We visited some of the show and auction rings and grooming stables and saw the awards that many of the stock had won at prior shows. 

attended the pro rodeo in the Coliseum building. This was only the second time my husband and I attended a rodeo.  The first was at Cody, Wyoming, when we were on our way to visit Yellowstone National Park a few years ago. Click here to read that post. We were amazed at how much fun and how exciting it was to see, and we knew that the National Western Stock Show rodeo is ranked among the top five rodeos in the world, so we were looking forward to seeing this one.

The show began with a fireworks display and a prayer for the safety of all the cowboys and cowgirls who would be participating. The National Anthem was then sung, and Colorado's state flag and the flag of the rodeo sponsor were ridden around the arena

The first event was the cowboys riding the bucking broncos!

The horses did their best to try to shake off each cowboy who was riding them!

It is really a test of strength and agility for the cowboy.

I don't know how they hang on...

...and on...

...and on!

Look at the height of this horse's kick!

Unfortunately, a large majority of the Cowboys ended up falling off the horse. Saddle bronc riding evolved from the task of breaking and training horses to work the cattle ranches of the old West and involves a lot of technical skill and style. Bareback bronc riding is even more physically demanding. Being a rodeo-going novice, I do not know all the technical ways the cowboys are scored, nor did I pay attention to the scores, but I did have fun photographing them! 

Here is a photo collage of some of my favorite shots (please click on them to enlarge them).

Next, came different kinds of cattle roping-- tie-down roping, steer wrestling, and team roping. In the first and third types, the cowboy rides out after the running cattle and lassos it. The horse or team member keeps the rope taut as the cowboy goes over and picks up the cattle lays it on its side and ties up the legs to make it lay still, all the while being timed.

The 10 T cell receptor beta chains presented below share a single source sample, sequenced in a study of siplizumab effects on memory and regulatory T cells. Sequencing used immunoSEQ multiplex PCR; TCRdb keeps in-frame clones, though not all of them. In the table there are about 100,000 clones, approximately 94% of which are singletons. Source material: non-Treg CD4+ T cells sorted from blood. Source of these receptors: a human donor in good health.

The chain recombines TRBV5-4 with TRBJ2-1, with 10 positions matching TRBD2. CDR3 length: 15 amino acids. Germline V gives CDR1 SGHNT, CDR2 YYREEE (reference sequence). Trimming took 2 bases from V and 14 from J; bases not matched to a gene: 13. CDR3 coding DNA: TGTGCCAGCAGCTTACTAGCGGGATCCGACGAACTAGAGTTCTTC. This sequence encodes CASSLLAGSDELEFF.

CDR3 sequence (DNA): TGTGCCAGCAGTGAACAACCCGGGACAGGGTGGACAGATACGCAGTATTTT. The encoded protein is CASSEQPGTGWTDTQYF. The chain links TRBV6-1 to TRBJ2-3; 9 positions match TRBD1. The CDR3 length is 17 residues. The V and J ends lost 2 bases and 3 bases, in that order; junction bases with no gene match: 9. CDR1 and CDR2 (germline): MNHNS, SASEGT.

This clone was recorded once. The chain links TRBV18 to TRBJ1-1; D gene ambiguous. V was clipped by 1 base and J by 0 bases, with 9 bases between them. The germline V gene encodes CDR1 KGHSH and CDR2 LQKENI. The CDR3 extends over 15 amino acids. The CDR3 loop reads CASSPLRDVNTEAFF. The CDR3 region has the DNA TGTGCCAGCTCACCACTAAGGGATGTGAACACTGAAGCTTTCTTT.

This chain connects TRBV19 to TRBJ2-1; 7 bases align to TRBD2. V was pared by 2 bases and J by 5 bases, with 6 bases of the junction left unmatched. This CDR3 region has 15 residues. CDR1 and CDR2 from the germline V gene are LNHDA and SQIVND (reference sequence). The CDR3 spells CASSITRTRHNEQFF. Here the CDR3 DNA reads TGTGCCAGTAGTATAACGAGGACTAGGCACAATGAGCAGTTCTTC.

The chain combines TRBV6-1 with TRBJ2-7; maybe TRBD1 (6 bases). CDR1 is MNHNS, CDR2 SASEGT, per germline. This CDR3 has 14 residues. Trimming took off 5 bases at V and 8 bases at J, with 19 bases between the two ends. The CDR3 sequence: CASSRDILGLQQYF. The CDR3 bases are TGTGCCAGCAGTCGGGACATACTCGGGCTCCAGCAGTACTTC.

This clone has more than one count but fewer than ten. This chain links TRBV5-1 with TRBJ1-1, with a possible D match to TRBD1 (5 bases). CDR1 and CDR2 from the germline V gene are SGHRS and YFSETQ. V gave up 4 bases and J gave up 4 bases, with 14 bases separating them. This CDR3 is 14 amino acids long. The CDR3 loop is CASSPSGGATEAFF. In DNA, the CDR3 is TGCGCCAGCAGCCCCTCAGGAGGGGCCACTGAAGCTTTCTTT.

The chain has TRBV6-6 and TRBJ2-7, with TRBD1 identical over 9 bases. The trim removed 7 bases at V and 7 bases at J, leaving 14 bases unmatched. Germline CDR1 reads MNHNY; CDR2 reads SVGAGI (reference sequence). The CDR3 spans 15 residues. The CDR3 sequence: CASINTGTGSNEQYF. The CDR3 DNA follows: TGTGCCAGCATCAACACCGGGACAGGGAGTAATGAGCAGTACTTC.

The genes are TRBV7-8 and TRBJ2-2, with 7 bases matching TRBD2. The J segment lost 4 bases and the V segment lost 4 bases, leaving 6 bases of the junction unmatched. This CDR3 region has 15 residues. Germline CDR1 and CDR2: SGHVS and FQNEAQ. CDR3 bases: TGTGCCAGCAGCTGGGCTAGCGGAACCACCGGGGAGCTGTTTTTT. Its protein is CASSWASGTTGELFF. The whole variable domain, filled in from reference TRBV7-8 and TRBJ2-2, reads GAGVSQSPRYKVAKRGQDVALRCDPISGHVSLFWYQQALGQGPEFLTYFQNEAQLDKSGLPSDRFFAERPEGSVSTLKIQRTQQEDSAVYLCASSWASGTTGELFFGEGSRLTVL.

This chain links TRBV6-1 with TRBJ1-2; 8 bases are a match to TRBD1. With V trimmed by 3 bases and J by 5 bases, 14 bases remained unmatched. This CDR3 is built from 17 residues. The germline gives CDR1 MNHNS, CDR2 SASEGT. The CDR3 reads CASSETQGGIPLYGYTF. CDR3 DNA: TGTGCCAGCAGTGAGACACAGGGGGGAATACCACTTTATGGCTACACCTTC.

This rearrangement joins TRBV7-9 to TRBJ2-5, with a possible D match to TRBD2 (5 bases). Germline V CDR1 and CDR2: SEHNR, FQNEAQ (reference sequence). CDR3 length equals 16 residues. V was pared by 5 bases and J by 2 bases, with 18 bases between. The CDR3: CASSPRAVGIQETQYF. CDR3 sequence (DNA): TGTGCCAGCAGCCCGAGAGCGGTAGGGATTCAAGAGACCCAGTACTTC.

The Steer Wrestler cowboy, or "bulldogger," tries to throw himself off his horse onto the running cattle, grab it by its horns, and then wrestle it to the ground. Speed is the name of the game in this event and the modern world record is set at 2.4 seconds!

The steer events are skills they have developed by ranchers to catch cattle that escape from the herd or to isolate herd cattle that are sick or injured and need to be immobilized so that they can be given care.  Each style of roping or wrestling certainly looked strenuous and dangerous to me!

A couple of fun events at the rodeo were the "Mutton Busting" and Westernaires.  In the "Mutton Bustin" event,  five to seven-year-old children, under 55 pounds, ride sheep out of a chute and into the rodeo arena. The contestants cling to the back of the thickly coated sheep as long as they can for the best score. One little girl held on till her sheep reached the end of the arena! All the participants receive a trophy.

The Westernaires are a group of entertainers who are part of a nonprofit youth organization from Jefferson County, Colorado. Staffed entirely by more than 350 adult volunteers, the organization has more than 1,000 young riders ranging in age from 9 to 19, and who vary in ability from beginner to the accomplished performers we saw.  The acrobatics these young artists performed were amazing! The young man seen in the photo collage above actually ran alongside a running horse and jumped over it from side to side! We were amazed by his agility!

The rodeo also had a Barrel Racing event, clowns, and a few other attractions.

The most dangerous event in a rodeo is the bull riding event! 

The bull rider is only allowed to use one hand to hold onto the bull. If his other hand touches himself or the bull he receives no score.

It takes a lot of balance, coordination, and quick reflexes to stay on the bull as long as possible

I also thought that the "clowns" that try to distract the bull away from the fallen riders so they don't get trampled, were also pretty brave!

A photo collage of some of the bull riders (please click on to enlarge).

You can see how hard the bulls try to shake off the rider.  It is such an exciting event to see!

After the rodeo, we had another show to attend later in the day at the National Western Stock Show--the Draft Horse Show These large, strong, horses are magnificent to see in action!  Since this post is already long, I'll save those photos and descriptions for my next post.

The 2014 National Western Stock Show attracted 640,022 people to its events this year!  It was a banner year and much money was raised for its scholarship programs.  I know my husband and I will enjoy returning to see more of the special events of the National Western Stock Show next year.  It made us feel happy to be a part of this great Western heritage!